President Obama reflected on growing up as a young black man and relayed the example he hopes to show other boys and young men of color in a new documentary.
“I want every young man who sees me to know that I’m not that different from them. I wasn’t born into wealth. I wasn't born into fame. I made a lot of mistakes but I kept at it,” the president said in the Discovery documentary, “Rise: The Promise of My Brother’s Keeper.”
The president touted the work of the My Brother's Keeper initiative, which aims to help struggling boys and young men of color succeed.
“I always see myself in them. I do know what it means to come of age uncertain about your place and not clear about what it means to become a man and not having as much guidance, despite the extraordinary love of my mom and my grandparents, and getting in trouble and making bad decisions. It’s useful for them to hear from somebody who’s come out on the other side of it that the challenges they are going through are not exceptional,” he said.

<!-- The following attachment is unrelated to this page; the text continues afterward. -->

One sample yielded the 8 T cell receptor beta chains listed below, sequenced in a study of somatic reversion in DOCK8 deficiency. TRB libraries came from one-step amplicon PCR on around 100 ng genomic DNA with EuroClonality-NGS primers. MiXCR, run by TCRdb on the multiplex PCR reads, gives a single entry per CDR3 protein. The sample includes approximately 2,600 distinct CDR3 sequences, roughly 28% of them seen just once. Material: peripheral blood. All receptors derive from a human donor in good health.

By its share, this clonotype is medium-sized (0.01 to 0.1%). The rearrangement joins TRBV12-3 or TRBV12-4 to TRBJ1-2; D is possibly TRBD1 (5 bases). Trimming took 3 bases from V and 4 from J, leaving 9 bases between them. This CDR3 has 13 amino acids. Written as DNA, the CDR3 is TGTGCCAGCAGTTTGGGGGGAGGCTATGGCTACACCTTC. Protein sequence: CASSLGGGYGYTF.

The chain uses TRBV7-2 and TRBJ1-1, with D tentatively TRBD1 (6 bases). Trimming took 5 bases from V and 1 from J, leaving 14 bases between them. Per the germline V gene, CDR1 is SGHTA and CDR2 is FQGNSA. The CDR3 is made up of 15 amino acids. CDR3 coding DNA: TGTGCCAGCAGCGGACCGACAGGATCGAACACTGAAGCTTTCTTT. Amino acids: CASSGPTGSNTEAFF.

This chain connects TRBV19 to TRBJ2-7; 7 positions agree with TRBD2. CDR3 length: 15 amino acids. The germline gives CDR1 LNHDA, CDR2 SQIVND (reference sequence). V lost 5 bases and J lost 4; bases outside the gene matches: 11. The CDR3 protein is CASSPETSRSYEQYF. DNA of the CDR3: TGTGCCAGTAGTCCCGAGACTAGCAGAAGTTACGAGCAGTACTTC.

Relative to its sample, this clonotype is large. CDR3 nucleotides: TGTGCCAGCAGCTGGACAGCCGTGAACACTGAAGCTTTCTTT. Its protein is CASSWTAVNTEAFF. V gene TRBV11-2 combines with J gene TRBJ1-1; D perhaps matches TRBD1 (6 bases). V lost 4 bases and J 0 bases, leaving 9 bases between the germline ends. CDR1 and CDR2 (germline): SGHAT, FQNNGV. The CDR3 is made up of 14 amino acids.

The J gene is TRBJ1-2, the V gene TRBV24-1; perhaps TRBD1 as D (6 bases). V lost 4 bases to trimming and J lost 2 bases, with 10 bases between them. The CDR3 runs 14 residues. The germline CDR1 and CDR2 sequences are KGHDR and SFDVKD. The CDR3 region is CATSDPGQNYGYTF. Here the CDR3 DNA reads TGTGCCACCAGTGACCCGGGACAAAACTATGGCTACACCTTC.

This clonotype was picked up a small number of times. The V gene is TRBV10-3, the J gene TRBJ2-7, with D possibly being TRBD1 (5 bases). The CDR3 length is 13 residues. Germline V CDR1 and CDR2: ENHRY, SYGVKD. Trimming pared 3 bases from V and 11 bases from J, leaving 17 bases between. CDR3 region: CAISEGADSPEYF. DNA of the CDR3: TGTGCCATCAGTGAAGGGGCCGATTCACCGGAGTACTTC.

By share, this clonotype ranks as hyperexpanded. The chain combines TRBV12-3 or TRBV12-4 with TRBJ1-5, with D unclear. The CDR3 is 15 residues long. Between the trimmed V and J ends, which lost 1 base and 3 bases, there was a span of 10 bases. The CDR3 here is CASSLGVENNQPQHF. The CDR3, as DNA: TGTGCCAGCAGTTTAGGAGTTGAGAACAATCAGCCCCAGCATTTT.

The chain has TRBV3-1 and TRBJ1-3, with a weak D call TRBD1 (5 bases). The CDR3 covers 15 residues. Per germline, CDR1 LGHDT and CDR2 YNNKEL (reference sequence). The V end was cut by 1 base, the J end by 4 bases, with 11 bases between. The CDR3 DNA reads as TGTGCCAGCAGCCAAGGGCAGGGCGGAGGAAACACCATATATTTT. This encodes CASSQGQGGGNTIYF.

The interview was conducted last month and scheduled to air as part of the documentary this weekend, but the release comes just two days after a 21-year-old man killed nine people in a historic black church in Charleston, South Carolina -- a moment the president used to call on Americans to reflect on the prevalence of mass shootings and racial tension.
The documentary tells the story of Chicago, Baltimore and California communities that have implemented the My Brother’s Keeper program. “Rise: The Promise of My Brother’s Keeper” will air on the Discovery Channel and OWN this Sunday at 7 p.m. ET.